The National CPA Financial Literacy Commission offers the following advice:
- Consumers who are uninsured or otherwise concerned about the cost of a medical procedure can negotiate directly with the doctor or hospital for a reduction in the charges. Medical facilities usually are willing to come to an agreement.
- Thirty-five states have high-risk insurance pools for residents who cannot get health insurance because of a pre-existing condition. Consumers can check the website of the National Association of State Comprehensive Health Insurance Plans (www.naschip.org) to see if their state has a pool.
- Consumers can develop a “health care budget” of anticipated costs, including dental and vision. The basis for the budget is costs already incurred, including monthly premiums, co-payments, prescription costs, over-the-counter medications, and eyeglasses or contact lenses. After consumers have assessed these costs, they can estimate upcoming costs to the best of their ability. A key step is reviewing the prior year’s expenses to see how much spending the family has done. Once they’ve evaluated all the costs, they can begin to look at options to pay for medical care, including employer-provided insurance, health-savings accounts, flexible-spending accounts, and prescription discount clubs.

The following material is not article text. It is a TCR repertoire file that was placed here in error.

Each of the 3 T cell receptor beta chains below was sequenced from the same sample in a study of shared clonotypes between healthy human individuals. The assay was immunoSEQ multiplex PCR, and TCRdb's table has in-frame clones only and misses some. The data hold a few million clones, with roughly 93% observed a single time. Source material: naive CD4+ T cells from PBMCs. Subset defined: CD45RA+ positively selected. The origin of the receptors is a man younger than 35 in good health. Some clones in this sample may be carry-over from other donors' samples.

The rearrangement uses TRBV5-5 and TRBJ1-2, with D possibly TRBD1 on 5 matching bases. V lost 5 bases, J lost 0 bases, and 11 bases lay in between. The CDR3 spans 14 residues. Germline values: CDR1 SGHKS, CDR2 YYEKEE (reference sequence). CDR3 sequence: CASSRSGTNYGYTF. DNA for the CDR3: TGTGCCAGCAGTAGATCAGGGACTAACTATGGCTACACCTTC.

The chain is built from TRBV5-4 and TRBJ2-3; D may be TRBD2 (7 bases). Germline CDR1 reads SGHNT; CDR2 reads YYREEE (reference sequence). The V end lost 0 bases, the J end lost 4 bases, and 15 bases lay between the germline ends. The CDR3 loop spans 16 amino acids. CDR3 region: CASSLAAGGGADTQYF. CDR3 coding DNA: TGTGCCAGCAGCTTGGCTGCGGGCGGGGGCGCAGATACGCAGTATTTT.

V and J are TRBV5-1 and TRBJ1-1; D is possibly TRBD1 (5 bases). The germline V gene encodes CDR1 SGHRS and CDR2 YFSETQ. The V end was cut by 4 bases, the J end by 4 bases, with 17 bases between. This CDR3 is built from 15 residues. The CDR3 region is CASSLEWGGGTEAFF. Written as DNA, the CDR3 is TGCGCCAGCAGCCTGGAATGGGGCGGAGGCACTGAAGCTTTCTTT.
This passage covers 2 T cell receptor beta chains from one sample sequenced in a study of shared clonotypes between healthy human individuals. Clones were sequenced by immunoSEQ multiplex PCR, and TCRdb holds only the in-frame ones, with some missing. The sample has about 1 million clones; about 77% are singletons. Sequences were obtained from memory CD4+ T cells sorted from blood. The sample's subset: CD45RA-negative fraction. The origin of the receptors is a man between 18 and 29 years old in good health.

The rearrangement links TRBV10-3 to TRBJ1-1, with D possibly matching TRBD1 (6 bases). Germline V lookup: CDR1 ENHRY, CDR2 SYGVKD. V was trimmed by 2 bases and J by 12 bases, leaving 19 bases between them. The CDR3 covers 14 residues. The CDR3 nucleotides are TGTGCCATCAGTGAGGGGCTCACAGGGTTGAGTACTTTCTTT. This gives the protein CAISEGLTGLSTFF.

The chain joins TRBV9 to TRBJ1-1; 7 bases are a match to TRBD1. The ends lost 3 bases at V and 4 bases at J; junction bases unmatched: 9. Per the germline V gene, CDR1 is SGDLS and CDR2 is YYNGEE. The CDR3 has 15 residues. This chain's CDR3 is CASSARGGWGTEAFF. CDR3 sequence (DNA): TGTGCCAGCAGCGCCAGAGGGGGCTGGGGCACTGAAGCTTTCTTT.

The vast majority of Americans, 86 percent, reported having some form of health insurance. However, 58 percent of those with coverage have seen their premiums go up in the past year. Just over half of the insured say their premiums have increased up to 10 percent, while a quarter said their premiums went up 11 percent to 20 percent. A total of 17 percent said their premiums have increased more than 21 percent.
For the uninsured, it’s not surprising the most common reason why they don’t have health insurance is that they can’t afford it (47 percent). Much smaller percentages indicate their employer doesn’t provide health insurance (17 percent) or that they are currently unemployed (16 percent). When asked how the uninsured pay for medical costs, half go untreated and indicate they don’t seek medical attention because they can’t afford it. However, if the uninsured need medical treatment, they use their credit card, tap into an emergency fund, or borrow from family or friends.